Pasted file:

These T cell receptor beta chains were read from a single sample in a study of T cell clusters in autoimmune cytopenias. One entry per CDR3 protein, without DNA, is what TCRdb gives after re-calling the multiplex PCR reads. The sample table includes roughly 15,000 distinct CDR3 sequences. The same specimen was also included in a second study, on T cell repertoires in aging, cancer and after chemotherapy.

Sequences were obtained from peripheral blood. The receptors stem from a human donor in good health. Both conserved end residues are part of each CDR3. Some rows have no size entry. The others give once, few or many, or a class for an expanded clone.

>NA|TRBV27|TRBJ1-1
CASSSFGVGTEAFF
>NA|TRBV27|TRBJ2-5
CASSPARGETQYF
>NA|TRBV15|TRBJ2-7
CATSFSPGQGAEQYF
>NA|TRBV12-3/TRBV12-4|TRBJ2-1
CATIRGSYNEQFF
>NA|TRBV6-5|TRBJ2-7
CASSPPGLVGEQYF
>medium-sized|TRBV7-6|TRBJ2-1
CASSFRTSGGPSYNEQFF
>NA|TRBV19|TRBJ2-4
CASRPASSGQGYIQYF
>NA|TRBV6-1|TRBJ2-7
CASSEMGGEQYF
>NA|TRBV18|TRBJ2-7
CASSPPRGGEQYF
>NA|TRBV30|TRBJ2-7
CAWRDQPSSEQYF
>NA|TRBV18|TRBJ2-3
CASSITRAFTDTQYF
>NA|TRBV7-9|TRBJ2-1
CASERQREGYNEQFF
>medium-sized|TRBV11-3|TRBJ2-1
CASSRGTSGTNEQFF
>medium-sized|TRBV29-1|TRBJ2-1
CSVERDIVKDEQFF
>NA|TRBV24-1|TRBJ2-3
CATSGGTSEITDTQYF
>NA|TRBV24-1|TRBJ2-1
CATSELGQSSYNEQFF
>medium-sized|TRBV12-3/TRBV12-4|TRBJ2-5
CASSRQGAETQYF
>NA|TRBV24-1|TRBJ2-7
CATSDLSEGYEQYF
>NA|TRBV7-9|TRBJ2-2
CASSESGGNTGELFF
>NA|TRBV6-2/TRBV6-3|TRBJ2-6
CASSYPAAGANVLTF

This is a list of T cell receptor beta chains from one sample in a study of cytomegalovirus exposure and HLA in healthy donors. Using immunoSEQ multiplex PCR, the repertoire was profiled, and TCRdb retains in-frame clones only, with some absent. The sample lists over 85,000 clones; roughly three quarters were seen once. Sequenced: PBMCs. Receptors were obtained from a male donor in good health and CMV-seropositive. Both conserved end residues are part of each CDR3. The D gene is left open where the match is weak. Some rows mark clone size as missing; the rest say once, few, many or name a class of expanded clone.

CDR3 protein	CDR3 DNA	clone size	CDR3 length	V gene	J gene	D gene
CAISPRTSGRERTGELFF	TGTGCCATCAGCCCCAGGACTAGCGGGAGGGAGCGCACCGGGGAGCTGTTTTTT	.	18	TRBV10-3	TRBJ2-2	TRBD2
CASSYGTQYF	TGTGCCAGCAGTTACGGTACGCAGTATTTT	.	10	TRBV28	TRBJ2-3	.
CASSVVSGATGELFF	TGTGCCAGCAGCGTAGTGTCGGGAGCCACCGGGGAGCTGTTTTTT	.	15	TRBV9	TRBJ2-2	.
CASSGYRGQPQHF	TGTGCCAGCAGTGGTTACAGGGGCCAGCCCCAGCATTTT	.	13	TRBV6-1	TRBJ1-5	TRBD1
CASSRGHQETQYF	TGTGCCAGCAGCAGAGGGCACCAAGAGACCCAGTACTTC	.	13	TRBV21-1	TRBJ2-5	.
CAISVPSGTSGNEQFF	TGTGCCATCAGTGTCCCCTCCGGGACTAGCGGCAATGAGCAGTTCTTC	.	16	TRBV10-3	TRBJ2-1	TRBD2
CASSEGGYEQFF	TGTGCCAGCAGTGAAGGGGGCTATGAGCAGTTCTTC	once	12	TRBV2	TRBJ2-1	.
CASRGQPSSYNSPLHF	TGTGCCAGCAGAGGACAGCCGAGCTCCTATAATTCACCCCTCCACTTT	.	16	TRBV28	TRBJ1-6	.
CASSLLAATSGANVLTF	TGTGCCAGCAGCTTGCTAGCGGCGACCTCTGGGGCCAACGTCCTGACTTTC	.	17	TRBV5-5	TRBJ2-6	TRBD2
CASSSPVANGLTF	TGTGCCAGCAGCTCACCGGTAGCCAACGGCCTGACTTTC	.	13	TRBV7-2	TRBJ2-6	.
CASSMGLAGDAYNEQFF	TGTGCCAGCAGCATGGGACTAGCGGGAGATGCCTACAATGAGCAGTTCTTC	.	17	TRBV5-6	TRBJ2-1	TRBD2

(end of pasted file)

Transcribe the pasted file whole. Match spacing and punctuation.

These T cell receptor beta chains were read from a single sample in a study of T cell clusters in autoimmune cytopenias. One entry per CDR3 protein, without DNA, is what TCRdb gives after re-calling the multiplex PCR reads. The sample table includes roughly 15,000 distinct CDR3 sequences. The same specimen was also included in a second study, on T cell repertoires in aging, cancer and after chemotherapy.

Sequences were obtained from peripheral blood. The receptors stem from a human donor in good health. Both conserved end residues are part of each CDR3. Some rows have no size entry. The others give once, few or many, or a class for an expanded clone.

>NA|TRBV27|TRBJ1-1
CASSSFGVGTEAFF
>NA|TRBV27|TRBJ2-5
CASSPARGETQYF
>NA|TRBV15|TRBJ2-7
CATSFSPGQGAEQYF
>NA|TRBV12-3/TRBV12-4|TRBJ2-1
CATIRGSYNEQFF
>NA|TRBV6-5|TRBJ2-7
CASSPPGLVGEQYF
>medium-sized|TRBV7-6|TRBJ2-1
CASSFRTSGGPSYNEQFF
>NA|TRBV19|TRBJ2-4
CASRPASSGQGYIQYF
>NA|TRBV6-1|TRBJ2-7
CASSEMGGEQYF
>NA|TRBV18|TRBJ2-7
CASSPPRGGEQYF
>NA|TRBV30|TRBJ2-7
CAWRDQPSSEQYF
>NA|TRBV18|TRBJ2-3
CASSITRAFTDTQYF
>NA|TRBV7-9|TRBJ2-1
CASERQREGYNEQFF
>medium-sized|TRBV11-3|TRBJ2-1
CASSRGTSGTNEQFF
>medium-sized|TRBV29-1|TRBJ2-1
CSVERDIVKDEQFF
>NA|TRBV24-1|TRBJ2-3
CATSGGTSEITDTQYF
>NA|TRBV24-1|TRBJ2-1
CATSELGQSSYNEQFF
>medium-sized|TRBV12-3/TRBV12-4|TRBJ2-5
CASSRQGAETQYF
>NA|TRBV24-1|TRBJ2-7
CATSDLSEGYEQYF
>NA|TRBV7-9|TRBJ2-2
CASSESGGNTGELFF
>NA|TRBV6-2/TRBV6-3|TRBJ2-6
CASSYPAAGANVLTF

This is a list of T cell receptor beta chains from one sample in a study of cytomegalovirus exposure and HLA in healthy donors. Using immunoSEQ multiplex PCR, the repertoire was profiled, and TCRdb retains in-frame clones only, with some absent. The sample lists over 85,000 clones; roughly three quarters were seen once. Sequenced: PBMCs. Receptors were obtained from a male donor in good health and CMV-seropositive. Both conserved end residues are part of each CDR3. The D gene is left open where the match is weak. Some rows mark clone size as missing; the rest say once, few, many or name a class of expanded clone.

CDR3 protein	CDR3 DNA	clone size	CDR3 length	V gene	J gene	D gene
CAISPRTSGRERTGELFF	TGTGCCATCAGCCCCAGGACTAGCGGGAGGGAGCGCACCGGGGAGCTGTTTTTT	.	18	TRBV10-3	TRBJ2-2	TRBD2
CASSYGTQYF	TGTGCCAGCAGTTACGGTACGCAGTATTTT	.	10	TRBV28	TRBJ2-3	.
CASSVVSGATGELFF	TGTGCCAGCAGCGTAGTGTCGGGAGCCACCGGGGAGCTGTTTTTT	.	15	TRBV9	TRBJ2-2	.
CASSGYRGQPQHF	TGTGCCAGCAGTGGTTACAGGGGCCAGCCCCAGCATTTT	.	13	TRBV6-1	TRBJ1-5	TRBD1
CASSRGHQETQYF	TGTGCCAGCAGCAGAGGGCACCAAGAGACCCAGTACTTC	.	13	TRBV21-1	TRBJ2-5	.
CAISVPSGTSGNEQFF	TGTGCCATCAGTGTCCCCTCCGGGACTAGCGGCAATGAGCAGTTCTTC	.	16	TRBV10-3	TRBJ2-1	TRBD2
CASSEGGYEQFF	TGTGCCAGCAGTGAAGGGGGCTATGAGCAGTTCTTC	once	12	TRBV2	TRBJ2-1	.
CASRGQPSSYNSPLHF	TGTGCCAGCAGAGGACAGCCGAGCTCCTATAATTCACCCCTCCACTTT	.	16	TRBV28	TRBJ1-6	.
CASSLLAATSGANVLTF	TGTGCCAGCAGCTTGCTAGCGGCGACCTCTGGGGCCAACGTCCTGACTTTC	.	17	TRBV5-5	TRBJ2-6	TRBD2
CASSSPVANGLTF	TGTGCCAGCAGCTCACCGGTAGCCAACGGCCTGACTTTC	.	13	TRBV7-2	TRBJ2-6	.
CASSMGLAGDAYNEQFF	TGTGCCAGCAGCATGGGACTAGCGGGAGATGCCTACAATGAGCAGTTCTTC	.	17	TRBV5-6	TRBJ2-1	TRBD2